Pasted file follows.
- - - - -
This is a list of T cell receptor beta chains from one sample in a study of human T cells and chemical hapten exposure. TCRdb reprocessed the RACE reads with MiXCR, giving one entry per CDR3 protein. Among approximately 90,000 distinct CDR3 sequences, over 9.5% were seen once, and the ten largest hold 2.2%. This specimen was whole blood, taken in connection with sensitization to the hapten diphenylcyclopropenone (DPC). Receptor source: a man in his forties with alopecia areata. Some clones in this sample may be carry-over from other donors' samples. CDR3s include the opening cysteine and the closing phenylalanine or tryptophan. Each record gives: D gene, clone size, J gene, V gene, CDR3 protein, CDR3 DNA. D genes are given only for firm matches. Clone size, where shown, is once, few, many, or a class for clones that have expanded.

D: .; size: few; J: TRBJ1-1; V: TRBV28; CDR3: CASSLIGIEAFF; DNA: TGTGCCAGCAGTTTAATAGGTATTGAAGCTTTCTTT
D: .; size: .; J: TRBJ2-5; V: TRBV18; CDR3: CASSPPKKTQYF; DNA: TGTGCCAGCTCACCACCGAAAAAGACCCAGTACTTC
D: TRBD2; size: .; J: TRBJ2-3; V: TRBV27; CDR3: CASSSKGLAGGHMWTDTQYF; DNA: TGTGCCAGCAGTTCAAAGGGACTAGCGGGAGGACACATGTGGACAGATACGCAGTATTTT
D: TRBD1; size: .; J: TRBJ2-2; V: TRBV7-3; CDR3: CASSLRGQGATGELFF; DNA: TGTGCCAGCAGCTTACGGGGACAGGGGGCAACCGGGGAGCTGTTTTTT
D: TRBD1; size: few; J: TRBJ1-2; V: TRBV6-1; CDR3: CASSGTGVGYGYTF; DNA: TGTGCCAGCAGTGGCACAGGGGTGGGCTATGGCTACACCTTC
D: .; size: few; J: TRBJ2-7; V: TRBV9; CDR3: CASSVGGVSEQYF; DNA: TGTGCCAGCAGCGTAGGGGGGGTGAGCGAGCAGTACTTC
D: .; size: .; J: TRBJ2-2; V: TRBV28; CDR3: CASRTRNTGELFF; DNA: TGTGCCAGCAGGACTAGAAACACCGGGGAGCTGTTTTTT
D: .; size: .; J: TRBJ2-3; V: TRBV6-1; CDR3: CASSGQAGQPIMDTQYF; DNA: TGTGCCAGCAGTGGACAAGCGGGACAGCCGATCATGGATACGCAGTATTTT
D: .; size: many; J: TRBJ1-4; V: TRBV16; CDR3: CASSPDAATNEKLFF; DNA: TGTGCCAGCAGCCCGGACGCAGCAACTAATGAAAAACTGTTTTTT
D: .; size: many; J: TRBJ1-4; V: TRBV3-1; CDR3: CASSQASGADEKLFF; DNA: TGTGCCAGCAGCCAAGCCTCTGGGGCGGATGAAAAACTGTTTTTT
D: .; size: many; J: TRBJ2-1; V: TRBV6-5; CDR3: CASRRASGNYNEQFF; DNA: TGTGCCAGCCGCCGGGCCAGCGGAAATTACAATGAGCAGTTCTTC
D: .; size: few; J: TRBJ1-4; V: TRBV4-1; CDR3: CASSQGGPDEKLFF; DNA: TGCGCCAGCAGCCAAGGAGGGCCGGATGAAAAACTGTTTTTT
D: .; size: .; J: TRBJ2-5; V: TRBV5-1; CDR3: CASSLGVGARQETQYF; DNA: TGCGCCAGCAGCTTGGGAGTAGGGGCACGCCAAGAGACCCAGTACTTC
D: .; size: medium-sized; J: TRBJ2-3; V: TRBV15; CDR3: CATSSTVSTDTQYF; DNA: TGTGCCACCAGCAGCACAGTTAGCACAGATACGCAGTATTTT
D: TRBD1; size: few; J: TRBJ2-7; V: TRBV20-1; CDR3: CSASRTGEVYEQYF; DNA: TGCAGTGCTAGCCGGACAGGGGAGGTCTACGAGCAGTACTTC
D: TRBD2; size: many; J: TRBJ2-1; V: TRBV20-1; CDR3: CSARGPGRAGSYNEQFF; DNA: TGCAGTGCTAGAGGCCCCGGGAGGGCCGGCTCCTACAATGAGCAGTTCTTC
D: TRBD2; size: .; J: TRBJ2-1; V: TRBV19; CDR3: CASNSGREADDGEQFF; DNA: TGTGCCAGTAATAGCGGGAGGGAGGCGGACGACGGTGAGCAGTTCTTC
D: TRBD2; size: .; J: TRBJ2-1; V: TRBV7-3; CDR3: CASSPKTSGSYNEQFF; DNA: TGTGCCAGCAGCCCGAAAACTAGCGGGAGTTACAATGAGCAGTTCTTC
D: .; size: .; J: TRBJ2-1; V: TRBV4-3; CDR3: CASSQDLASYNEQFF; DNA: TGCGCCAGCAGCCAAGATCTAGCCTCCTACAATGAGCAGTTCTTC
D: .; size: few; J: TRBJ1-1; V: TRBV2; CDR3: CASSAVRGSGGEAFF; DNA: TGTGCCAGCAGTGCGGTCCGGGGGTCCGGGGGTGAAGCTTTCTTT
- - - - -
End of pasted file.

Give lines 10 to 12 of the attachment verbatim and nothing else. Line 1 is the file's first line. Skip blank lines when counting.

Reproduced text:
D: .; size: many; J: TRBJ1-4; V: TRBV16; CDR3: CASSPDAATNEKLFF; DNA: TGTGCCAGCAGCCCGGACGCAGCAACTAATGAAAAACTGTTTTTT
D: .; size: many; J: TRBJ1-4; V: TRBV3-1; CDR3: CASSQASGADEKLFF; DNA: TGTGCCAGCAGCCAAGCCTCTGGGGCGGATGAAAAACTGTTTTTT
D: .; size: many; J: TRBJ2-1; V: TRBV6-5; CDR3: CASRRASGNYNEQFF; DNA: TGTGCCAGCCGCCGGGCCAGCGGAAATTACAATGAGCAGTTCTTC